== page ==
With 77 years at NIH, scientist was ‘last living voice’ of center’s early years
By BART BARNES | The Washington Post | Published: September 29, 2020
Herbert Tabor, a leading scientific investigator at the National Institutes of Health whose 77 years of service made him the longest-serving employee at the medical research center and among the longest-serving in the federal workforce, died Aug. 20 at his home on the NIH campus in Bethesda, Md. He was 101.
The cause was respiratory failure, said a son, Edward Tabor, who added that his father — employed at NIH since 1943 — never spoke of retiring.
He was “the world’s foremost authority on the enzymatic pathways of polyamines,” said Michael Gottesman, an NIH deputy director, in announcing Tabor’s death.
Polyamines are “molecules essential to the cellular growth and rigor of most life on earth,” a NIH spokesman said. Tabor studied “how the body makes polyamines and how they affect protein production, energy production and human reproduction.”
The NIH death announcement described him as the “last living voice” of the formative years of the National Institutes of Health. Since 1949 he had lived in a three-bedroom, brick duplex on the grounds, where his four children grew up. Bethesda was a small town in those years. Abutting the home was a wooded area where children played and sometimes found Indian arrowheads.
It was a 10-minute walk to his laboratory and, often after dinner, Tabor returned to his lab for a few more hours of work. He had few, if any, hobbies other than science.
Herbert Tabor was born in New York City on Nov. 28, 1918. His father was a businessman, his mother a homemaker.
He graduated from Harvard University in 1937 and from Harvard Medical School in 1941. His graduate-school professors urged him to forgo a career in clinical practice and instead do research in biochemistry.
As an intern at Yale New Haven Hospital in 1942, he participated in the first major clinical trial for penicillin, NIH said. “I performed the actual injection,” he told the Annual Review of Biochemistry in 1999. “The patient had severe streptococcal septicemia with a persistently elevated temperature. Even though the dose of penicillin use was minimal by current standards, the therapeutic effect was dramatic, resulting in a rapid and permanent fall in temperature to normal.”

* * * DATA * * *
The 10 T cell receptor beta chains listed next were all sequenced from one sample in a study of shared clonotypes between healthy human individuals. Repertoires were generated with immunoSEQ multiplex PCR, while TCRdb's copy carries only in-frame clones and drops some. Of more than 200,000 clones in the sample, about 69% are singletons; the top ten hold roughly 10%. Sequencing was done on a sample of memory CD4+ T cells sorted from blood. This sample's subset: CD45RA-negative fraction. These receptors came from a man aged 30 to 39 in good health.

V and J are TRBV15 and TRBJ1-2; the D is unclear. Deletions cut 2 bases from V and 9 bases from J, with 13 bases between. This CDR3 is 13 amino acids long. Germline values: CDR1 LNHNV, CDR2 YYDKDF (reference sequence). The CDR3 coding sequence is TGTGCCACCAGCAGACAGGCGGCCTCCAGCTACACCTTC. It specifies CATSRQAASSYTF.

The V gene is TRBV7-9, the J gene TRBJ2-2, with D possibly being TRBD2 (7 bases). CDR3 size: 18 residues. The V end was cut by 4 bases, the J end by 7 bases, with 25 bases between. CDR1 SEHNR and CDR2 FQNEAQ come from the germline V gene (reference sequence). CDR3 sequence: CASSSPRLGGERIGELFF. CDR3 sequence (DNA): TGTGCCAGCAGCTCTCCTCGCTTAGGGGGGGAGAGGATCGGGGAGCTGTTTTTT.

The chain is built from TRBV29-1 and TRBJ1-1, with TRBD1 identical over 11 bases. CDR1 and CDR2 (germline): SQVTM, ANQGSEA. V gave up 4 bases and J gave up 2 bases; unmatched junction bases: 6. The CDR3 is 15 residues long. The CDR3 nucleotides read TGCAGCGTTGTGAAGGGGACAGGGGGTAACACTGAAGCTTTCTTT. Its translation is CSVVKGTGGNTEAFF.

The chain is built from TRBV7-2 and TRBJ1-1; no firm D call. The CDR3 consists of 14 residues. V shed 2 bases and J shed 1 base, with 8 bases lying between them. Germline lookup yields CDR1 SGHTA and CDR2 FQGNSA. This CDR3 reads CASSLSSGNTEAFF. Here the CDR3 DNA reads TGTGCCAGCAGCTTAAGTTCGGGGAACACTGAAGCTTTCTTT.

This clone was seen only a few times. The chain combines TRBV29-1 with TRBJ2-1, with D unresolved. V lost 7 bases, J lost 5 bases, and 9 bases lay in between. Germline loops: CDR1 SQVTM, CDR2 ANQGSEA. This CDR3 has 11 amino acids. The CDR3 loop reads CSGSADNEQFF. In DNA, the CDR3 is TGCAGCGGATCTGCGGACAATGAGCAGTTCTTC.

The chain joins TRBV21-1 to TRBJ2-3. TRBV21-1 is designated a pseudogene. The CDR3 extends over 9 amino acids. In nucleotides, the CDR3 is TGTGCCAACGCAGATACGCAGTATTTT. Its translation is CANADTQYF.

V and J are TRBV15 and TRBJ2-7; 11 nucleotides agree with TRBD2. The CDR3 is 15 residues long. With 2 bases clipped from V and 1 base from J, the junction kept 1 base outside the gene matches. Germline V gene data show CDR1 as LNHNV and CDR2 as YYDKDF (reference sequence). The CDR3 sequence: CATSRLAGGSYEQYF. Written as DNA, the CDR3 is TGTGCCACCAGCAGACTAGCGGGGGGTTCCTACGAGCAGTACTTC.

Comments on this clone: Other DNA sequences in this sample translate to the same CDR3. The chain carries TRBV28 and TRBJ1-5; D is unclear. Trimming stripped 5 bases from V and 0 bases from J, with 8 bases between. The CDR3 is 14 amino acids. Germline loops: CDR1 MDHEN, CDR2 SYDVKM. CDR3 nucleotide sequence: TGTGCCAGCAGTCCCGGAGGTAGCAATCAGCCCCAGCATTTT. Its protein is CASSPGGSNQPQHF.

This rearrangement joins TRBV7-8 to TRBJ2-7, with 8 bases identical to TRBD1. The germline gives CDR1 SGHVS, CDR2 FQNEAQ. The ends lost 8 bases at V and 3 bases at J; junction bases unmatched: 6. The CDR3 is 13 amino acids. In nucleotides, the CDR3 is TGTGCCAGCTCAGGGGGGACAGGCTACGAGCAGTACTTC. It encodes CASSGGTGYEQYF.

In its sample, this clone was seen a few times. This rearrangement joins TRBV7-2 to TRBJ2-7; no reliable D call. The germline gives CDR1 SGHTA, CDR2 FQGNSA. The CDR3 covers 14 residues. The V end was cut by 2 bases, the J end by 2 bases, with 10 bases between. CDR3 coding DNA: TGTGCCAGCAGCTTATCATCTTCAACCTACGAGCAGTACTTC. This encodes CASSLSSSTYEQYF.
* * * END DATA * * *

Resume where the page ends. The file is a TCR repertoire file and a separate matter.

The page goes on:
The drug would become crucial in the medical treatment of military personnel during World War II.
Early in 1943 Tabor joined the U.S. Public Health Service and was assigned as medical officer aboard the Coast Guard Cutter Duane, which was escorting North Atlantic ship convoys. In a battle with a German submarine, the Duane rescued American and enemy casualties and Tabor helped provide the medical care.
In 1946, he married Celia White, who became a biochemical researcher at NIH. She retired in 2005 and died in 2012.
Survivors include four children, Edward Tabor of Bethesda, Stanley Tabor of Brookline, Mass., twins Marilyn Tabor of Cambridge, Mass., and Richard Tabor of Moss Beach, Calif.; 10 grandchildren; and six great-grandchildren.
The Tabors received awards from the Chemical Society of Washington and the American Society for Biochemistry and Molecular Biology. For 40 years, Tabor was the editor in chief of the Journal of Biological Chemistry and guided its transition to online publication.
Tabor gradually began to tire after age 100 and pulled back from daily work in his laboratory. But, according to his son Edward, he had so much leave accumulated he remained on the NIH staff until his death.